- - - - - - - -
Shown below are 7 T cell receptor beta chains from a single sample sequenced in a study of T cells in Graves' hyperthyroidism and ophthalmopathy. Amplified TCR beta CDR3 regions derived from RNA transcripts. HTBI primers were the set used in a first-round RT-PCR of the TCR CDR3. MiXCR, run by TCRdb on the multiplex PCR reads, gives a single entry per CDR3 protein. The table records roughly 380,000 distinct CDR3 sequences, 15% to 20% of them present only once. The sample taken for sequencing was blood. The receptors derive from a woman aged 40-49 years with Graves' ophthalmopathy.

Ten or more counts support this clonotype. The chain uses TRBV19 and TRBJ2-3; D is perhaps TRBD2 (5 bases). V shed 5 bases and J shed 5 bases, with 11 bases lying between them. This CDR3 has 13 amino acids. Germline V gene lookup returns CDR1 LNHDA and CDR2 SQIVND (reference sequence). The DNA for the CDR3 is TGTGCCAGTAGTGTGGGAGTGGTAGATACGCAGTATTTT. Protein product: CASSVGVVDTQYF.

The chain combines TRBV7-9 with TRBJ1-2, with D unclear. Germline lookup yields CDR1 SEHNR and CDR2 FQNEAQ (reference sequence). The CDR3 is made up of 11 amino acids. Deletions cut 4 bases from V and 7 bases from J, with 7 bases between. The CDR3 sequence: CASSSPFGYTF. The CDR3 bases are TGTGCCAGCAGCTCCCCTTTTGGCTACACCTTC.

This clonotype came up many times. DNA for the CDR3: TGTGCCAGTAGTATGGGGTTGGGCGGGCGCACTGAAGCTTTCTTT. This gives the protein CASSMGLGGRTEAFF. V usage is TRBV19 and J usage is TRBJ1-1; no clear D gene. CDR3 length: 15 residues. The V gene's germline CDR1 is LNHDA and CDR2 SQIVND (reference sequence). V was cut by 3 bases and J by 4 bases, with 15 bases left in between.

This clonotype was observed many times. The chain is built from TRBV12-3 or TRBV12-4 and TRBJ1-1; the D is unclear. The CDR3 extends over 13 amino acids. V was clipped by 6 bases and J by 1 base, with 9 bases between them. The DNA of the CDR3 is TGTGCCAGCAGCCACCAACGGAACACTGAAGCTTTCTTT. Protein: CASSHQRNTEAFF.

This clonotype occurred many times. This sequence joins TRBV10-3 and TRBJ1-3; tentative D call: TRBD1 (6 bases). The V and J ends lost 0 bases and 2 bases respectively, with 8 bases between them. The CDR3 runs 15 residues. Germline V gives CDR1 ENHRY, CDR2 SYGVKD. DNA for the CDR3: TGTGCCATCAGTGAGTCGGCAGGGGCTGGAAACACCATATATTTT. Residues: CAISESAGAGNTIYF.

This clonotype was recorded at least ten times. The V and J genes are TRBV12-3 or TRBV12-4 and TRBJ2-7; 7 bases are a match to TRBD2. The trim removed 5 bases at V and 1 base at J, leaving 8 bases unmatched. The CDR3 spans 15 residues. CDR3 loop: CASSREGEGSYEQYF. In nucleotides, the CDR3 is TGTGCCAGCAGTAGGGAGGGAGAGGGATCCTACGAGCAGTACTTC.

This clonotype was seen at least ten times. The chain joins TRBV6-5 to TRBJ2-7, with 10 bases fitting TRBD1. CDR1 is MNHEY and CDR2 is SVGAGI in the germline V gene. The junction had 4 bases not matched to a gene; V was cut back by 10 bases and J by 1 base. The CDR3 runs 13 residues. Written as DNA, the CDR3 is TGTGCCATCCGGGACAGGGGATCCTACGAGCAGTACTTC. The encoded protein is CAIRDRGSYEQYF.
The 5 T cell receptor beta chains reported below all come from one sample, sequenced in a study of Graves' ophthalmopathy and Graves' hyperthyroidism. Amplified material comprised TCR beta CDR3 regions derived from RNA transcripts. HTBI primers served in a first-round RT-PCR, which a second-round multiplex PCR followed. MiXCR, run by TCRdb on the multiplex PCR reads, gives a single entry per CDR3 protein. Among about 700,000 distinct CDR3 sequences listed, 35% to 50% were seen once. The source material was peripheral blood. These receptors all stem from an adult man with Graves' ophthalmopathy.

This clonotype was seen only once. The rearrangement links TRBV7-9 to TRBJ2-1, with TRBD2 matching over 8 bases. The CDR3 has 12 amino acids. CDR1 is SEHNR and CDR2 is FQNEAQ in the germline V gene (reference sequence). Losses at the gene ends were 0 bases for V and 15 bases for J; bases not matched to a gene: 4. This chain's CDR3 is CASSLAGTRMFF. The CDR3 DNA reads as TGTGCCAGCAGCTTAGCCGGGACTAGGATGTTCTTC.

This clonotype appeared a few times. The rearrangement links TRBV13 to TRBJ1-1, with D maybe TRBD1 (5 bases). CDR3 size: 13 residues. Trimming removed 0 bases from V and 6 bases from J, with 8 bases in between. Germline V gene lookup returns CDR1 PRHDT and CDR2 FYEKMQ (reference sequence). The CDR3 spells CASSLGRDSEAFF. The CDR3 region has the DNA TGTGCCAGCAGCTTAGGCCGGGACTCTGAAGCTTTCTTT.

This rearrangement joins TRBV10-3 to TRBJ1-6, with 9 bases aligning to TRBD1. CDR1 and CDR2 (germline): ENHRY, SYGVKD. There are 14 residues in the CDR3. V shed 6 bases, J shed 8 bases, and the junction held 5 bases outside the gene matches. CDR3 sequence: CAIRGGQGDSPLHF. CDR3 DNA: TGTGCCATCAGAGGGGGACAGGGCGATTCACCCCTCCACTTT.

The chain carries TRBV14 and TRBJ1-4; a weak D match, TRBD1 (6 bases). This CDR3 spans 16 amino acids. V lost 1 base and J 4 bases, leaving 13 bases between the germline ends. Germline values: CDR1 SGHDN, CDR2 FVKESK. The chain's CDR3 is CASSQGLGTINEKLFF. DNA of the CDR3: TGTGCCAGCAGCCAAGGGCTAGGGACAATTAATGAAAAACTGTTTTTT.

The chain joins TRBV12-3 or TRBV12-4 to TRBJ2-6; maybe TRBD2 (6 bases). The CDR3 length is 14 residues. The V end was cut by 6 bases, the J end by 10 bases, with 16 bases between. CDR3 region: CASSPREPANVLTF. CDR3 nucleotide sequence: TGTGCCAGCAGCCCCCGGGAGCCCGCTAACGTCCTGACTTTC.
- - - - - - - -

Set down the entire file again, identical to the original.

Shown below are 7 T cell receptor beta chains from a single sample sequenced in a study of T cells in Graves' hyperthyroidism and ophthalmopathy. Amplified TCR beta CDR3 regions derived from RNA transcripts. HTBI primers were the set used in a first-round RT-PCR of the TCR CDR3. MiXCR, run by TCRdb on the multiplex PCR reads, gives a single entry per CDR3 protein. The table records roughly 380,000 distinct CDR3 sequences, 15% to 20% of them present only once. The sample taken for sequencing was blood. The receptors derive from a woman aged 40-49 years with Graves' ophthalmopathy.

Ten or more counts support this clonotype. The chain uses TRBV19 and TRBJ2-3; D is perhaps TRBD2 (5 bases). V shed 5 bases and J shed 5 bases, with 11 bases lying between them. This CDR3 has 13 amino acids. Germline V gene lookup returns CDR1 LNHDA and CDR2 SQIVND (reference sequence). The DNA for the CDR3 is TGTGCCAGTAGTGTGGGAGTGGTAGATACGCAGTATTTT. Protein product: CASSVGVVDTQYF.

The chain combines TRBV7-9 with TRBJ1-2, with D unclear. Germline lookup yields CDR1 SEHNR and CDR2 FQNEAQ (reference sequence). The CDR3 is made up of 11 amino acids. Deletions cut 4 bases from V and 7 bases from J, with 7 bases between. The CDR3 sequence: CASSSPFGYTF. The CDR3 bases are TGTGCCAGCAGCTCCCCTTTTGGCTACACCTTC.

This clonotype came up many times. DNA for the CDR3: TGTGCCAGTAGTATGGGGTTGGGCGGGCGCACTGAAGCTTTCTTT. This gives the protein CASSMGLGGRTEAFF. V usage is TRBV19 and J usage is TRBJ1-1; no clear D gene. CDR3 length: 15 residues. The V gene's germline CDR1 is LNHDA and CDR2 SQIVND (reference sequence). V was cut by 3 bases and J by 4 bases, with 15 bases left in between.

This clonotype was observed many times. The chain is built from TRBV12-3 or TRBV12-4 and TRBJ1-1; the D is unclear. The CDR3 extends over 13 amino acids. V was clipped by 6 bases and J by 1 base, with 9 bases between them. The DNA of the CDR3 is TGTGCCAGCAGCCACCAACGGAACACTGAAGCTTTCTTT. Protein: CASSHQRNTEAFF.

This clonotype occurred many times. This sequence joins TRBV10-3 and TRBJ1-3; tentative D call: TRBD1 (6 bases). The V and J ends lost 0 bases and 2 bases respectively, with 8 bases between them. The CDR3 runs 15 residues. Germline V gives CDR1 ENHRY, CDR2 SYGVKD. DNA for the CDR3: TGTGCCATCAGTGAGTCGGCAGGGGCTGGAAACACCATATATTTT. Residues: CAISESAGAGNTIYF.

This clonotype was recorded at least ten times. The V and J genes are TRBV12-3 or TRBV12-4 and TRBJ2-7; 7 bases are a match to TRBD2. The trim removed 5 bases at V and 1 base at J, leaving 8 bases unmatched. The CDR3 spans 15 residues. CDR3 loop: CASSREGEGSYEQYF. In nucleotides, the CDR3 is TGTGCCAGCAGTAGGGAGGGAGAGGGATCCTACGAGCAGTACTTC.

This clonotype was seen at least ten times. The chain joins TRBV6-5 to TRBJ2-7, with 10 bases fitting TRBD1. CDR1 is MNHEY and CDR2 is SVGAGI in the germline V gene. The junction had 4 bases not matched to a gene; V was cut back by 10 bases and J by 1 base. The CDR3 runs 13 residues. Written as DNA, the CDR3 is TGTGCCATCCGGGACAGGGGATCCTACGAGCAGTACTTC. The encoded protein is CAIRDRGSYEQYF.
The 5 T cell receptor beta chains reported below all come from one sample, sequenced in a study of Graves' ophthalmopathy and Graves' hyperthyroidism. Amplified material comprised TCR beta CDR3 regions derived from RNA transcripts. HTBI primers served in a first-round RT-PCR, which a second-round multiplex PCR followed. MiXCR, run by TCRdb on the multiplex PCR reads, gives a single entry per CDR3 protein. Among about 700,000 distinct CDR3 sequences listed, 35% to 50% were seen once. The source material was peripheral blood. These receptors all stem from an adult man with Graves' ophthalmopathy.

This clonotype was seen only once. The rearrangement links TRBV7-9 to TRBJ2-1, with TRBD2 matching over 8 bases. The CDR3 has 12 amino acids. CDR1 is SEHNR and CDR2 is FQNEAQ in the germline V gene (reference sequence). Losses at the gene ends were 0 bases for V and 15 bases for J; bases not matched to a gene: 4. This chain's CDR3 is CASSLAGTRMFF. The CDR3 DNA reads as TGTGCCAGCAGCTTAGCCGGGACTAGGATGTTCTTC.

This clonotype appeared a few times. The rearrangement links TRBV13 to TRBJ1-1, with D maybe TRBD1 (5 bases). CDR3 size: 13 residues. Trimming removed 0 bases from V and 6 bases from J, with 8 bases in between. Germline V gene lookup returns CDR1 PRHDT and CDR2 FYEKMQ (reference sequence). The CDR3 spells CASSLGRDSEAFF. The CDR3 region has the DNA TGTGCCAGCAGCTTAGGCCGGGACTCTGAAGCTTTCTTT.

This rearrangement joins TRBV10-3 to TRBJ1-6, with 9 bases aligning to TRBD1. CDR1 and CDR2 (germline): ENHRY, SYGVKD. There are 14 residues in the CDR3. V shed 6 bases, J shed 8 bases, and the junction held 5 bases outside the gene matches. CDR3 sequence: CAIRGGQGDSPLHF. CDR3 DNA: TGTGCCATCAGAGGGGGACAGGGCGATTCACCCCTCCACTTT.

The chain carries TRBV14 and TRBJ1-4; a weak D match, TRBD1 (6 bases). This CDR3 spans 16 amino acids. V lost 1 base and J 4 bases, leaving 13 bases between the germline ends. Germline values: CDR1 SGHDN, CDR2 FVKESK. The chain's CDR3 is CASSQGLGTINEKLFF. DNA of the CDR3: TGTGCCAGCAGCCAAGGGCTAGGGACAATTAATGAAAAACTGTTTTTT.

The chain joins TRBV12-3 or TRBV12-4 to TRBJ2-6; maybe TRBD2 (6 bases). The CDR3 length is 14 residues. The V end was cut by 6 bases, the J end by 10 bases, with 16 bases between. CDR3 region: CASSPREPANVLTF. CDR3 nucleotide sequence: TGTGCCAGCAGCCCCCGGGAGCCCGCTAACGTCCTGACTTTC.